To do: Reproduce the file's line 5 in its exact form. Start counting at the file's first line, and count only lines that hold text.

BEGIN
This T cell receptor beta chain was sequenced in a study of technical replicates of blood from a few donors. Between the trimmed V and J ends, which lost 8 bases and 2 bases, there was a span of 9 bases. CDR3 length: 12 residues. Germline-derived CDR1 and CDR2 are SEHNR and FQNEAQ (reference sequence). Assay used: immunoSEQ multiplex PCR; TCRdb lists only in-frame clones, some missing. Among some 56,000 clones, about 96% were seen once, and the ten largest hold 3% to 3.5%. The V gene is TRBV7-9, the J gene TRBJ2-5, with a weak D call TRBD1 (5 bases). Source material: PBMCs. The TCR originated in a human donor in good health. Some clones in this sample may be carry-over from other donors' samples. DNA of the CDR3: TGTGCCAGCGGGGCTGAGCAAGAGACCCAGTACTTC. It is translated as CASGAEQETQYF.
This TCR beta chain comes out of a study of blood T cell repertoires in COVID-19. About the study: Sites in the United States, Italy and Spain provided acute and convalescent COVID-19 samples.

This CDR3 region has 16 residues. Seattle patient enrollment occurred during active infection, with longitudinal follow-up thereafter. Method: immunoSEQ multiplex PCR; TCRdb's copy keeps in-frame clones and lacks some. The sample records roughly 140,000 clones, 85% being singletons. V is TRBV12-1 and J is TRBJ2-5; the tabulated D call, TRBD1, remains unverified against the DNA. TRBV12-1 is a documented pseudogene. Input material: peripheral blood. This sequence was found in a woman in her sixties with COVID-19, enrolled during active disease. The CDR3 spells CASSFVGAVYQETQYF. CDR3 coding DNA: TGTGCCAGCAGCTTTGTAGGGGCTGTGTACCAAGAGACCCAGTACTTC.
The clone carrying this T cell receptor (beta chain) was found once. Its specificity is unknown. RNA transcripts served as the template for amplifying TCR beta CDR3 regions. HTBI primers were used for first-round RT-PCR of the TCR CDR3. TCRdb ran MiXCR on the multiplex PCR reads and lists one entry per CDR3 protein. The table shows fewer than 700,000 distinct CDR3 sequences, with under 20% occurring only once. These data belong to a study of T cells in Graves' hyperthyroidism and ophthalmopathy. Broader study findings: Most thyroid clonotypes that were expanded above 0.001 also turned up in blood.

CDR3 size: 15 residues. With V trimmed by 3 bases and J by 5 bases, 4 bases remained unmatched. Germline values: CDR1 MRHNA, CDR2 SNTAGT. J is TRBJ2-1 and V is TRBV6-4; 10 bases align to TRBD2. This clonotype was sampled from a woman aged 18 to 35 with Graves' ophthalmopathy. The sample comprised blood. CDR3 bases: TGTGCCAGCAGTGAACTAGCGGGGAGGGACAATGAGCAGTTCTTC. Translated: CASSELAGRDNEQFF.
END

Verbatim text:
CDR3 size: 15 residues. With V trimmed by 3 bases and J by 5 bases, 4 bases remained unmatched. Germline values: CDR1 MRHNA, CDR2 SNTAGT. J is TRBJ2-1 and V is TRBV6-4; 10 bases align to TRBD2. This clonotype was sampled from a woman aged 18 to 35 with Graves' ophthalmopathy. The sample comprised blood. CDR3 bases: TGTGCCAGCAGTGAACTAGCGGGGAGGGACAATGAGCAGTTCTTC. Translated: CASSELAGRDNEQFF.